There was a movie theatre too, right?
It’s a water show with the movie displayed on the water about the inspiration behind art deco and Reverso. And this movie was showcased together with a philharmonic orchestra playing a special symphony created for Jaeger by one of our Made of Makers musicians, Tokio Myers. So it is in a way our world, our inspirations, where we come from, meeting artists and giving the public at large a unique experience outside the boutique.
Giving it a physical form, almost.
A physical place where you will be surprised, whether you are a watch lover or not, and given a unique moment to discover Jaeger-LeCoultre meeting other artists.
What would you say is the most underrated aspect of Jaeger-LeCoultre that you’d like more people to know about?
It’s creativity. We’re recognised for our technical expertise, and we’ve always been known in the industry for a long time as movement experts, providing movements for most of the big names. Our manufacture gives us these credentials quite naturally. Now, our expression of creativity—who else is able to do a blank page movement, just because they want it, and create a brand new movement from nothing for a timepiece? Very few maisons can do that today.
The Reverso does seem to be one of Jaeger-LeCoultre’s most versatile canvases.
Reverso is a good example. Having an icon that’s a rectangular watch, when the market of traditional watchmaking is round, is daring and creative. That, I think, is maybe not what strikes the public first. So I love to convey this value by showing how we work with artists and fuel each other’s creativity.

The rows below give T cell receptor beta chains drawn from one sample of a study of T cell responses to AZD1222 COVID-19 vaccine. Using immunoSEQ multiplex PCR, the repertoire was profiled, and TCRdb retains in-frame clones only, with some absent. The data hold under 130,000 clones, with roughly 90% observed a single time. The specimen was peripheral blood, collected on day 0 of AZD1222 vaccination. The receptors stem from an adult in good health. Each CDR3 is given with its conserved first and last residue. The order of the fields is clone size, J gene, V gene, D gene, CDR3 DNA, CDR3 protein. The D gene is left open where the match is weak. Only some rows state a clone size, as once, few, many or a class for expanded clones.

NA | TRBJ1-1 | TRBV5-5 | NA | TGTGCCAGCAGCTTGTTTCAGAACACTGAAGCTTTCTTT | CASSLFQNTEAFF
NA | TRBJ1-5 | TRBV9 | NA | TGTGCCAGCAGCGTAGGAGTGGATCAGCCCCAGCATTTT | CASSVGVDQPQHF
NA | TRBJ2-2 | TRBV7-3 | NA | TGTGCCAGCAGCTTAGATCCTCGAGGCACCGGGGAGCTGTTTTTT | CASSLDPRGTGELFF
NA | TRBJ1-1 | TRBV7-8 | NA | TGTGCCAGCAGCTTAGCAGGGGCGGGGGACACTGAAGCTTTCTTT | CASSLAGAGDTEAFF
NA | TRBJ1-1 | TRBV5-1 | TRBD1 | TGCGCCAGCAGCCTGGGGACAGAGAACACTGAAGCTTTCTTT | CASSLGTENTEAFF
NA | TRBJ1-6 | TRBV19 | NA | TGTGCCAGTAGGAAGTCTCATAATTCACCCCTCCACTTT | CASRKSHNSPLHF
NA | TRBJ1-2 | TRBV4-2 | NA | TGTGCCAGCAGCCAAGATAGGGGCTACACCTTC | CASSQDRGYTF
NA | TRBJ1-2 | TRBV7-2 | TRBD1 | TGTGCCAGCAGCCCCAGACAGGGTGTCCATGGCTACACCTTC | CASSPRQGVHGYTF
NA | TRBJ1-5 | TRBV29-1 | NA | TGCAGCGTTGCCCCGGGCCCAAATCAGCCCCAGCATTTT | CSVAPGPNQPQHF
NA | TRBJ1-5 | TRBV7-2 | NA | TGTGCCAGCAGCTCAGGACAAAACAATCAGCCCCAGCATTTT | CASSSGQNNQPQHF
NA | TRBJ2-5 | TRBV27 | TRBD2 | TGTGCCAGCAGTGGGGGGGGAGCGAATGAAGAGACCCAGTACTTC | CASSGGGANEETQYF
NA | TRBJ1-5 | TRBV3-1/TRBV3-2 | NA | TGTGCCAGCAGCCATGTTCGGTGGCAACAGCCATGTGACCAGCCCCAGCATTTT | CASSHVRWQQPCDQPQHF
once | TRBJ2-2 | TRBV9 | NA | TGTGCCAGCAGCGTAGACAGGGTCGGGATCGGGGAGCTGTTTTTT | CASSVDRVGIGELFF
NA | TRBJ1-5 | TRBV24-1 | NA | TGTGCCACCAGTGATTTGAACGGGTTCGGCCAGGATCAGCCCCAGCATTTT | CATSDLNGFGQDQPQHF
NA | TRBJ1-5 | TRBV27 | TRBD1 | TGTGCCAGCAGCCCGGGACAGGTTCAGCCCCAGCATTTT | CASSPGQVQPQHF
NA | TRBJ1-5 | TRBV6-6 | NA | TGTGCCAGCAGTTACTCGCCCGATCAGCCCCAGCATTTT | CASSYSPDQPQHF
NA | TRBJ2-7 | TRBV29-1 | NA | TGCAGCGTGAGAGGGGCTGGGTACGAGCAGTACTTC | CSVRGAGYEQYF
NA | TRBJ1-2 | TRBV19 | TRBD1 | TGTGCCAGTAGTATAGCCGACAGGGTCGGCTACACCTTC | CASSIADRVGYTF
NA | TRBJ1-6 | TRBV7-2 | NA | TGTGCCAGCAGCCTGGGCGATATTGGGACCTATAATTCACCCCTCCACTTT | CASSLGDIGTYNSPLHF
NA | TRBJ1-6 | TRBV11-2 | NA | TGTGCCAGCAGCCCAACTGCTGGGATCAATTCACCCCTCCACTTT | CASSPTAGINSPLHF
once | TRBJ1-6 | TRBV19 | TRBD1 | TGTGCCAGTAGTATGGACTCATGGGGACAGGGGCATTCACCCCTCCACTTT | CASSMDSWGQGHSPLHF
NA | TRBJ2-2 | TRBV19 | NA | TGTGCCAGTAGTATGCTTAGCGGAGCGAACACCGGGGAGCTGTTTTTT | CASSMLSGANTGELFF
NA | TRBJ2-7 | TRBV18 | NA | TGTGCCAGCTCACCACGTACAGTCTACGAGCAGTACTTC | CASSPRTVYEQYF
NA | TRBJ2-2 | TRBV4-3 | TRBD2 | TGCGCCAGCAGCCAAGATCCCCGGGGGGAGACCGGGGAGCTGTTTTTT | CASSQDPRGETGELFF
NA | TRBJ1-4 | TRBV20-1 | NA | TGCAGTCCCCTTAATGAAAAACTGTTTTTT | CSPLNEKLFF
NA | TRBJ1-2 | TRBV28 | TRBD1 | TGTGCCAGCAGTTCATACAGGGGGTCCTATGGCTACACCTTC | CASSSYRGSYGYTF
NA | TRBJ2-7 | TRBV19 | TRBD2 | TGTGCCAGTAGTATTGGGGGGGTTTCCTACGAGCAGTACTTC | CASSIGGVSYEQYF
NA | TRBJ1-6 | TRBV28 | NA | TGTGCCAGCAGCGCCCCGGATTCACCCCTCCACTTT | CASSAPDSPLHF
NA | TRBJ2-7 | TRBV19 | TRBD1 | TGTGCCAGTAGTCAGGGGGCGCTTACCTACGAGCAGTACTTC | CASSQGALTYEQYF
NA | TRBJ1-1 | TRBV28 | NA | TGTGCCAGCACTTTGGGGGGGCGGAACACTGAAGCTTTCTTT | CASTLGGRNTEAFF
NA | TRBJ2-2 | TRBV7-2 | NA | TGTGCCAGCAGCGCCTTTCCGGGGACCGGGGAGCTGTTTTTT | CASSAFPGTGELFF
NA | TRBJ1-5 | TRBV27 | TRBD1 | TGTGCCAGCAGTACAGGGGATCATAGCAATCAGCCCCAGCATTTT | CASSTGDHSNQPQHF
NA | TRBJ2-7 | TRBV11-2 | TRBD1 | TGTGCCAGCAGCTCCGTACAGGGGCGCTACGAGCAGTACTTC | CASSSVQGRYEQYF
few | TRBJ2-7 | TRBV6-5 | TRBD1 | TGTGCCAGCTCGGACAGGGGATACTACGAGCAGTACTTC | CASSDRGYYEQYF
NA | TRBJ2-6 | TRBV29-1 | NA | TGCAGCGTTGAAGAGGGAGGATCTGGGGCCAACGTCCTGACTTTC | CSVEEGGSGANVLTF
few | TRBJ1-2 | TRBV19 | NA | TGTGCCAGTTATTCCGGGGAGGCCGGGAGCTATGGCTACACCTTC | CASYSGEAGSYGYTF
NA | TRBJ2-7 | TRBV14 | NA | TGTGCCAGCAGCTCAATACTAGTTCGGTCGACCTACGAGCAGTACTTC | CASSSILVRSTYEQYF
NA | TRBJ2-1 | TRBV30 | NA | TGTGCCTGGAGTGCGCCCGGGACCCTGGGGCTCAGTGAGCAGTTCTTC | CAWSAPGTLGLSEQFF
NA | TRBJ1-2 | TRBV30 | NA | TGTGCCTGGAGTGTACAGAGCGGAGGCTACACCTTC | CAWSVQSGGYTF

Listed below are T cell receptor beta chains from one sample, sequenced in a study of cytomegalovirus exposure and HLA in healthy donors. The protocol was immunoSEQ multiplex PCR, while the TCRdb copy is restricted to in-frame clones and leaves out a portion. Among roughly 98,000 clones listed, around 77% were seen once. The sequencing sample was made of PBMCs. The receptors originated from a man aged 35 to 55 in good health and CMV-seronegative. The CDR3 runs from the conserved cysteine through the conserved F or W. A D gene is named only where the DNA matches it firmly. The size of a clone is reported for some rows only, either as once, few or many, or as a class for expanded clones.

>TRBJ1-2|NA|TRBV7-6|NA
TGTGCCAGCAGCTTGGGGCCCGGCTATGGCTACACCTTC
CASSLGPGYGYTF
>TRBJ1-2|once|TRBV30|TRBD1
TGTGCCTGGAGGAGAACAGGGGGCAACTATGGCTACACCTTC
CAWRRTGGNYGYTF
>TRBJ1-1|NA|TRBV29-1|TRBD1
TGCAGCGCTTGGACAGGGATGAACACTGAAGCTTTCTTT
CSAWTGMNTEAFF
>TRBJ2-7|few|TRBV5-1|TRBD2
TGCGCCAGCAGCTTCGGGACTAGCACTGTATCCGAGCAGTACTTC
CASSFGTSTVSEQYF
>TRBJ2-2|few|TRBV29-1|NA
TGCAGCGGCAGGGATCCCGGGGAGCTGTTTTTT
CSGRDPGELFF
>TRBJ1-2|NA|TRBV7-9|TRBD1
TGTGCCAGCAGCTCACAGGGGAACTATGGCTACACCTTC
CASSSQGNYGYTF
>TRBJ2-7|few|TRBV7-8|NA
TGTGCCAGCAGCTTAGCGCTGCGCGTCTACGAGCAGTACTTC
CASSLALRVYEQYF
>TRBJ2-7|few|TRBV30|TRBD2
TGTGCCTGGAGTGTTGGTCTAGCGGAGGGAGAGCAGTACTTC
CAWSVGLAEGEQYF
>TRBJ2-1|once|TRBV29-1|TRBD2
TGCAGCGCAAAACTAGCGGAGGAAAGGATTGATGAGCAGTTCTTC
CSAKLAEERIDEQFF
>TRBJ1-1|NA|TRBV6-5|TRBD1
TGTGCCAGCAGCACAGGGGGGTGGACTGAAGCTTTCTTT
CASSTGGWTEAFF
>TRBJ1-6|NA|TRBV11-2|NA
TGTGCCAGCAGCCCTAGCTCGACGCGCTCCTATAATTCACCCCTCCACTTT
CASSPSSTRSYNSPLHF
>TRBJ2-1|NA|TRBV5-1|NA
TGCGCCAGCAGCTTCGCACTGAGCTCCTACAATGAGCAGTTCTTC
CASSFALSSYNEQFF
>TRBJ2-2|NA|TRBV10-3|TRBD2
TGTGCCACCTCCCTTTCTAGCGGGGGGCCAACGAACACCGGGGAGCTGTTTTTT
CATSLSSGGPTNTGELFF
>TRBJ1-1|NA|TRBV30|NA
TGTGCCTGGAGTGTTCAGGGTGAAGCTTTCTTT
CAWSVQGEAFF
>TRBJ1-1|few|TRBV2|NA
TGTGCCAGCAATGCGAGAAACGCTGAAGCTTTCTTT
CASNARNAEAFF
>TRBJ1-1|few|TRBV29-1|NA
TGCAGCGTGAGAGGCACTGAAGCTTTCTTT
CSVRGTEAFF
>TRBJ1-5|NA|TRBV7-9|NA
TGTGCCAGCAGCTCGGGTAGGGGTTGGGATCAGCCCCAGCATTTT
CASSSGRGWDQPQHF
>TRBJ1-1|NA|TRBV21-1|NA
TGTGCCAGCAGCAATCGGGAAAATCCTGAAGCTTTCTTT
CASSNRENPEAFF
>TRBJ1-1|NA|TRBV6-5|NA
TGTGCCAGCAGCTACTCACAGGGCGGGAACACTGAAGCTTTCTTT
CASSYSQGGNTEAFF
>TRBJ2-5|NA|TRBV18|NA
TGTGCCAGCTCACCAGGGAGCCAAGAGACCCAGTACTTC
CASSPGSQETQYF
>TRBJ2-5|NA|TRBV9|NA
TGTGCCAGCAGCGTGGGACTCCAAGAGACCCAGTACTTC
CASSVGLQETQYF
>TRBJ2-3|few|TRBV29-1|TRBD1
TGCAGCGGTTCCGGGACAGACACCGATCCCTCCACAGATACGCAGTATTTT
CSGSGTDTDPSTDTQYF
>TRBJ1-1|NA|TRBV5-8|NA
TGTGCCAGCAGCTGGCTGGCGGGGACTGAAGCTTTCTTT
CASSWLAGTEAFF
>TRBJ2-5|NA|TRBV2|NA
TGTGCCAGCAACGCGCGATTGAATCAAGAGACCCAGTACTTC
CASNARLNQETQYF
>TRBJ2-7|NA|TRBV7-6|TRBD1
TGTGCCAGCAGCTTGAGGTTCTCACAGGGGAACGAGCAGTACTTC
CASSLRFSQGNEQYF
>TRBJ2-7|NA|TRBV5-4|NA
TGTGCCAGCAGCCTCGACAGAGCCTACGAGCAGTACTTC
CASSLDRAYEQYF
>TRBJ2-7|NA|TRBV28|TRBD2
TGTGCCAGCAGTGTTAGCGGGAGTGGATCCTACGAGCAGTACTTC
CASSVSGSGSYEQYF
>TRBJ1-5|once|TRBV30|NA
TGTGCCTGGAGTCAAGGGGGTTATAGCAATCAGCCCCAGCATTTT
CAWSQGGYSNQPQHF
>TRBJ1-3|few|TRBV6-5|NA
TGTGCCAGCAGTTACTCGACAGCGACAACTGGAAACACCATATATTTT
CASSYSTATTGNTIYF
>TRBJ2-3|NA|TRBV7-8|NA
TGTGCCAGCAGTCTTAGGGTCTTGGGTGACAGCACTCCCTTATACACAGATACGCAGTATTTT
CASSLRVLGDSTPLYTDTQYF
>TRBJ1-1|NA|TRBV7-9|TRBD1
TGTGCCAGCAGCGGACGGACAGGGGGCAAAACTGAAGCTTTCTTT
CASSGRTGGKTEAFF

So this creativity exists on top of, and because of, this technical expertise?
Definitely. You know, the watchmaking world is very often so competitive that everybody is looking at what the other is doing. “Oh God, you know, a blue dial works, let’s do blue dials.” It’s very important for me to look at what’s out there, but to make our own path. I’m a true believer that pure creativity will pay off in the long term.
That’s why we’re so focused on our Reverso. It’s who we are, it’s different in size, shape and complexity. I mean, we need to make all our movements rectangular. The easy way is to do a round—round bigger, round smaller. To do a chronograph in Reverso, for instance, is a statement. Because you need to adapt a round counter into a rectangular expression. We do a round chrono in the Polaris and Master [collections], but it’s absolutely not the same movement as what we put in a Reverso chrono. Brands will take a similar movement, add something on top, enlarge it slightly or make it fit. We just start from scratch.
This interview has been edited and condensed for clarity.